Bert thoroughly enjoyed his “other” life where he would retreat to recharge his “charm glands”--- that is his farm in Petaluma, CA.

In the midst of emerald green wine country, he lived on his farm with his favorite other passion—his animals.  He surrounded himself with exotic chickens, horses, rabbits that seem to wear wear heavy eye liner, sheep, goats and more.  He jokingly told his friends that his sheep are trained to call him “Beeerrrrt.”  

 

After a long illness, Bert passed onto the “big stage in the sky” on March 14, 2009 at his beloved “BS Ranch” in Petaluma, CA.  He is survived by his cousin and Domestic Partner, Glenn Schneider also known under his professional name Gregg Balfour, a retired ballet dancer himself.    Bert always drew his support and love from the many dance friends from throughout the world.  Says Bert, “The highest compliment a dancer can pay me is not to say how many steps she has learned, but that she feels joyful, beautiful and empowered.”

 

 

(To learn more about Bert Balladine’s life and philosophies,

see dvd, “Once More With Feeling”)

 

 

 

 

 

 

 

 

A Tribute to Bert Balladine

    

Amaya says, "One of my favorite Bert-isms: "I have an idea! You be like a chocolate candy bar on stage and I will join you as a man who hasn't eaten in a week!"

Roman "Bert" Balladine… …The Dance Psychologist

December 22, 1926 – March 14, 2009

HIS FINAL BOW

The man that opened many dance doors to many dancers passed onto "the big stage in the sky" on March 14, 2009, a victim of pneumonia. Dance partner, mentor, friend, coach, entertainer, part time cowboy, whole hearted animal supporter and fabulous storyteller, Bert led a life rich in experiences from all over the world. Born in Europe, he performed adagio, ballet, vaudeville, Spanish, burlesque, was cast in movies, i.e. he was a true performer in all aspects. He performed in European circuses from the time he was fourteen. His lengthy career included performances with German star: Marika Roekk, French Star: Josephine Baker, Egyptian stars: Samia Gamal, Tahia Carioca, Soheir Saki, Nagua Fuad, and Flamenco dancer, Cruz Luna.

In the last third of his life he became a Raks Sharki/Oriental Dance/Bellydance teacher and coach.... He often said, “I am not really a Bellydancer, I am a performing artist who is specializing in a certain art form.” And it was in this art form that his other talent bloomed…his ability to make a seminar dance student feel like a butterfly. His humor, tact, sharp eye and descriptive ability gave birth to many professional dancers.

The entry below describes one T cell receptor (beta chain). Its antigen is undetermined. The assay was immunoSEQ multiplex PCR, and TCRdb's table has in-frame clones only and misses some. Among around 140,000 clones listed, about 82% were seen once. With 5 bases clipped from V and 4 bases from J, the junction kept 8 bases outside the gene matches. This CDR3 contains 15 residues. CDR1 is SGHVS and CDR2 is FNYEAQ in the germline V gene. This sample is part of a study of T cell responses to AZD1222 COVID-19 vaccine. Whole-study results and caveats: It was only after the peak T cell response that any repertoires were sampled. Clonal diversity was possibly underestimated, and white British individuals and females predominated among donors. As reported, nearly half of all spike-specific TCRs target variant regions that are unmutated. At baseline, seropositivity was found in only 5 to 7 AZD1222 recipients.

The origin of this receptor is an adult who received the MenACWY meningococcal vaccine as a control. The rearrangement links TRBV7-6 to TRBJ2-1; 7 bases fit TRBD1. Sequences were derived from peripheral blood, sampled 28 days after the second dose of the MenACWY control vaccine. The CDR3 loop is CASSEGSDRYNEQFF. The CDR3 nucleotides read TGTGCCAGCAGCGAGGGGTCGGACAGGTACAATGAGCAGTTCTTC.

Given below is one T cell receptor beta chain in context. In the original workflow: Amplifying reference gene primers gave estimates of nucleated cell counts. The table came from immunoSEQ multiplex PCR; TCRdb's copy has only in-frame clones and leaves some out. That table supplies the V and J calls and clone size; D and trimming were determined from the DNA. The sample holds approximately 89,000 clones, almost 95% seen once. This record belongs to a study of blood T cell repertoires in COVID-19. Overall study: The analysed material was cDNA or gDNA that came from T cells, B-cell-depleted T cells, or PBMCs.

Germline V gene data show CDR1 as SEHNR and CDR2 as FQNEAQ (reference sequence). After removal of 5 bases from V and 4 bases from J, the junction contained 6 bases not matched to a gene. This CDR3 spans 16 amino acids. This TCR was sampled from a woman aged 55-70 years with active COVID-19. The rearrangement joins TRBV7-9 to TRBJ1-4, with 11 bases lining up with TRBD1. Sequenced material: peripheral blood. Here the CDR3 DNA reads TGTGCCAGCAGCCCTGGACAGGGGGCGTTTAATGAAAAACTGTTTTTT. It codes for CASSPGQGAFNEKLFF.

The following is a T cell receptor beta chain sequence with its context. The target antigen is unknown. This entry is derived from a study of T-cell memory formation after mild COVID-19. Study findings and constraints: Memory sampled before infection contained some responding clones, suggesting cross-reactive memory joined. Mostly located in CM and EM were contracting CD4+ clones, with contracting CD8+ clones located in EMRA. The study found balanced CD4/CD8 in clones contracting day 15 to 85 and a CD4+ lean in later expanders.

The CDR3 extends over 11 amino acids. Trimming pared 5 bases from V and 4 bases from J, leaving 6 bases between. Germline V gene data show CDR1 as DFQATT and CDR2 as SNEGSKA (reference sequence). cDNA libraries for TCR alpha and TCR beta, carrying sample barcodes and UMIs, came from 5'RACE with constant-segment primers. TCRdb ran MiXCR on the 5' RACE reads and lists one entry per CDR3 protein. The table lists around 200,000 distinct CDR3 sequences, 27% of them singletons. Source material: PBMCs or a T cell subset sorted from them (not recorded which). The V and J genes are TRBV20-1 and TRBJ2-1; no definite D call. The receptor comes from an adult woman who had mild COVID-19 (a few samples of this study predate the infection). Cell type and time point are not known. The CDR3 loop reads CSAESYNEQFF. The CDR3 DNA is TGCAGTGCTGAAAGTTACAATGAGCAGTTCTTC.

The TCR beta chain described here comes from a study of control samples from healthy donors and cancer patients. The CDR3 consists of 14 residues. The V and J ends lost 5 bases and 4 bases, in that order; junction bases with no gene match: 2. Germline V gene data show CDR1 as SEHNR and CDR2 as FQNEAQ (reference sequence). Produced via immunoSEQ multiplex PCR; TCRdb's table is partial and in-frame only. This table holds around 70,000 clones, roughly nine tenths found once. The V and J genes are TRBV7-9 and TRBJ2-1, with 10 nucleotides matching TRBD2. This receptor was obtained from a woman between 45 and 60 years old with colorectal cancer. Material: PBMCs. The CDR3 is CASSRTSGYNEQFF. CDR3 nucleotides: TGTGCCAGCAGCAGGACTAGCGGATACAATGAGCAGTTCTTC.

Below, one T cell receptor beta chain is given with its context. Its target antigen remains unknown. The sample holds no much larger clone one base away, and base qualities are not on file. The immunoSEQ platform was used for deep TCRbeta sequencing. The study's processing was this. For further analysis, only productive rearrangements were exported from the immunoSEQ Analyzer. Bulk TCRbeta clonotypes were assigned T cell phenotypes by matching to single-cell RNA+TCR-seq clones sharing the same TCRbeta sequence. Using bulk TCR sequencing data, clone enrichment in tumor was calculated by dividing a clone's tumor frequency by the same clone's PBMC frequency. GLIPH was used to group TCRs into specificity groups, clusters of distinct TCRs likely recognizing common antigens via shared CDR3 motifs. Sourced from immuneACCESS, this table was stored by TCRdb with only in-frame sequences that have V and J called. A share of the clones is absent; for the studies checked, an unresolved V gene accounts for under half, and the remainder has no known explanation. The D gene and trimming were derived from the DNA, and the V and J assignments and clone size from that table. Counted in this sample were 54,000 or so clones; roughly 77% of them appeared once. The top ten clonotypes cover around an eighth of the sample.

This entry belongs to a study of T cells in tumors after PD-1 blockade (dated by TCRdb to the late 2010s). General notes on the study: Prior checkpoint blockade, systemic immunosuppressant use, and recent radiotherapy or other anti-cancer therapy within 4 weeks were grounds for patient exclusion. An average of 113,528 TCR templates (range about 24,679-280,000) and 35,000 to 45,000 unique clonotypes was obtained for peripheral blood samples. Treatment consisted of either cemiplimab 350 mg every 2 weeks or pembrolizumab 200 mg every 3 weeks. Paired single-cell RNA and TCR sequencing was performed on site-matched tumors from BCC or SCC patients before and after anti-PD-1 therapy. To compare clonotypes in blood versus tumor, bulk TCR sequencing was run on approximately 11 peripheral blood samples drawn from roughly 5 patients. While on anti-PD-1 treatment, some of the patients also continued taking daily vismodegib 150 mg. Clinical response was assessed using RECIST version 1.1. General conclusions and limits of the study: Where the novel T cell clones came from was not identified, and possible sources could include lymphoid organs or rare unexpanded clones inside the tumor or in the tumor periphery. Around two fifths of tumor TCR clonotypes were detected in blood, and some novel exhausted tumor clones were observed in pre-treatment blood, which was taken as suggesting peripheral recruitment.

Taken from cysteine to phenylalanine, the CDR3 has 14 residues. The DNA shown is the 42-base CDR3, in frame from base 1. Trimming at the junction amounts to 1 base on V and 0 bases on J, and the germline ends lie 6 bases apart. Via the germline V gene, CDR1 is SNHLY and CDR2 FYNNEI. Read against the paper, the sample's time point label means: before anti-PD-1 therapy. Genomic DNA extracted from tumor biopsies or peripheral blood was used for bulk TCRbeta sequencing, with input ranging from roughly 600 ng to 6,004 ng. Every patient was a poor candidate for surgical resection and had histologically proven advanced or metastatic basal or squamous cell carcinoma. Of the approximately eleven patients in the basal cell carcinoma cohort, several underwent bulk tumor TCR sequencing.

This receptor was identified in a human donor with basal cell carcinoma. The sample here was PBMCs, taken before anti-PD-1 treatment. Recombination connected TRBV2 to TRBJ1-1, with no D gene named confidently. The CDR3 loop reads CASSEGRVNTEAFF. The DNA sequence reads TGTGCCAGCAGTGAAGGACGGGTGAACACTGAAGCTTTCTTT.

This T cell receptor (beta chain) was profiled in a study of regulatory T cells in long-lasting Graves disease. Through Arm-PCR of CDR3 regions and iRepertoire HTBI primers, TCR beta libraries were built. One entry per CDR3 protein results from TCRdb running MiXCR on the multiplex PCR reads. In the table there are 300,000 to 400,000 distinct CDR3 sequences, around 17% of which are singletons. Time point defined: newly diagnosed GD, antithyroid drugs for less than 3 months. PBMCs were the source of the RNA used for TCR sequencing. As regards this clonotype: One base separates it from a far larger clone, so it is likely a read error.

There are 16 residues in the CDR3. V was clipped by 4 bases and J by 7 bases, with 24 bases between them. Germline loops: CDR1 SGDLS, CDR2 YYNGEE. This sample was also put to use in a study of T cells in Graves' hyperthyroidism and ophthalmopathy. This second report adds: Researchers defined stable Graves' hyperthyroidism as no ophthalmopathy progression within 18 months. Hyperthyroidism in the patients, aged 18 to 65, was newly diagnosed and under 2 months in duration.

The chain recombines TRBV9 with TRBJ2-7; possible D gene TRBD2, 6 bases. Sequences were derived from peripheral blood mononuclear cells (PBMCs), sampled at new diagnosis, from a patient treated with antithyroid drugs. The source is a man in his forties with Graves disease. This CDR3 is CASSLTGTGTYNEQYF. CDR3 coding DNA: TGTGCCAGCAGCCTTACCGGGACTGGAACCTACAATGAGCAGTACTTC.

He was the first to introduce the workshop idea in Ramstein, Germany in the early ‘80s, when The German American Belly Dance group known as The European Association of American Middle Eastern Dancers (EAAMED) sponsored him. This paved the way for Amaya and other international teachers to enter the European market. Bert went on to charm students in Frankfurt (Dietlinde Karkutli), Stuttgart (Samara), Berlin (Beata Cifuentes) and more.

He was well known for his compassion for animals of all kinds. After many gala performances, Bert would often stop by the kitchen to take left-over restaurant food home to his farm animals because he always claimed the animals helped him recharge his "charm glands”.

Born in Europe and naturalized as an American citizen, Bert always identified himself as a Berliner. Bert was a self-educated, multi-lingual and internationally based man. He felt he was a citizen of an artistic world without borders. His nationality was “show business” Bert’s artistic and creative performances and well attended classes touched thousands of fans, students and friends over a career span of 50 years.

Cousin and Domestic Partner, Glenn Schneider, has suggested that friends and fans may honor Bert by making a contribution to: The Petaluma Hospice, 416 Payran Street, Petaluma, CA 94952 or The Milo Foundation, a non-profit domestic animal sanctuary, http://www.milofoundation.org “Dance like a peacock---not a feather duster!” -Bert Balladine